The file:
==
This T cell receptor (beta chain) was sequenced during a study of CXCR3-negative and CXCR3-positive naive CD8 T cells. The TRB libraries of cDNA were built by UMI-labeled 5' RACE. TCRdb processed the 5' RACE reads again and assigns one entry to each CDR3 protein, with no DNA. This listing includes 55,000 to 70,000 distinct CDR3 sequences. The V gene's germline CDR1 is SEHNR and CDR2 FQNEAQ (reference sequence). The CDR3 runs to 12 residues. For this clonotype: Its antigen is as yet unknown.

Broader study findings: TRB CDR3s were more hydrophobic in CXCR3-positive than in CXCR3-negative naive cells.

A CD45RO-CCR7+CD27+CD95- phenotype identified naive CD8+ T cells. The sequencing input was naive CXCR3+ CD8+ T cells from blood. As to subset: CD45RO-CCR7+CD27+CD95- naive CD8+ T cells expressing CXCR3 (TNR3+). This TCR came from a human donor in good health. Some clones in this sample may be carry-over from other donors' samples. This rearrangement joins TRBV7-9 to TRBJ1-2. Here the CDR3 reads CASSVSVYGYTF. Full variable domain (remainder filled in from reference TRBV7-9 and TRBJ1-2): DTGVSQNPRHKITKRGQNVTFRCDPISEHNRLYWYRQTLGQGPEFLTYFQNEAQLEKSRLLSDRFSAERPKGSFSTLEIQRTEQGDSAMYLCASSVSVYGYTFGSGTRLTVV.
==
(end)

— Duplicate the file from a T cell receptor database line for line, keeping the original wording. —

This T cell receptor (beta chain) was sequenced during a study of CXCR3-negative and CXCR3-positive naive CD8 T cells. The TRB libraries of cDNA were built by UMI-labeled 5' RACE. TCRdb processed the 5' RACE reads again and assigns one entry to each CDR3 protein, with no DNA. This listing includes 55,000 to 70,000 distinct CDR3 sequences. The V gene's germline CDR1 is SEHNR and CDR2 FQNEAQ (reference sequence). The CDR3 runs to 12 residues. For this clonotype: Its antigen is as yet unknown.

Broader study findings: TRB CDR3s were more hydrophobic in CXCR3-positive than in CXCR3-negative naive cells.

A CD45RO-CCR7+CD27+CD95- phenotype identified naive CD8+ T cells. The sequencing input was naive CXCR3+ CD8+ T cells from blood. As to subset: CD45RO-CCR7+CD27+CD95- naive CD8+ T cells expressing CXCR3 (TNR3+). This TCR came from a human donor in good health. Some clones in this sample may be carry-over from other donors' samples. This rearrangement joins TRBV7-9 to TRBJ1-2. Here the CDR3 reads CASSVSVYGYTF. Full variable domain (remainder filled in from reference TRBV7-9 and TRBJ1-2): DTGVSQNPRHKITKRGQNVTFRCDPISEHNRLYWYRQTLGQGPEFLTYFQNEAQLEKSRLLSDRFSAERPKGSFSTLEIQRTEQGDSAMYLCASSVSVYGYTFGSGTRLTVV.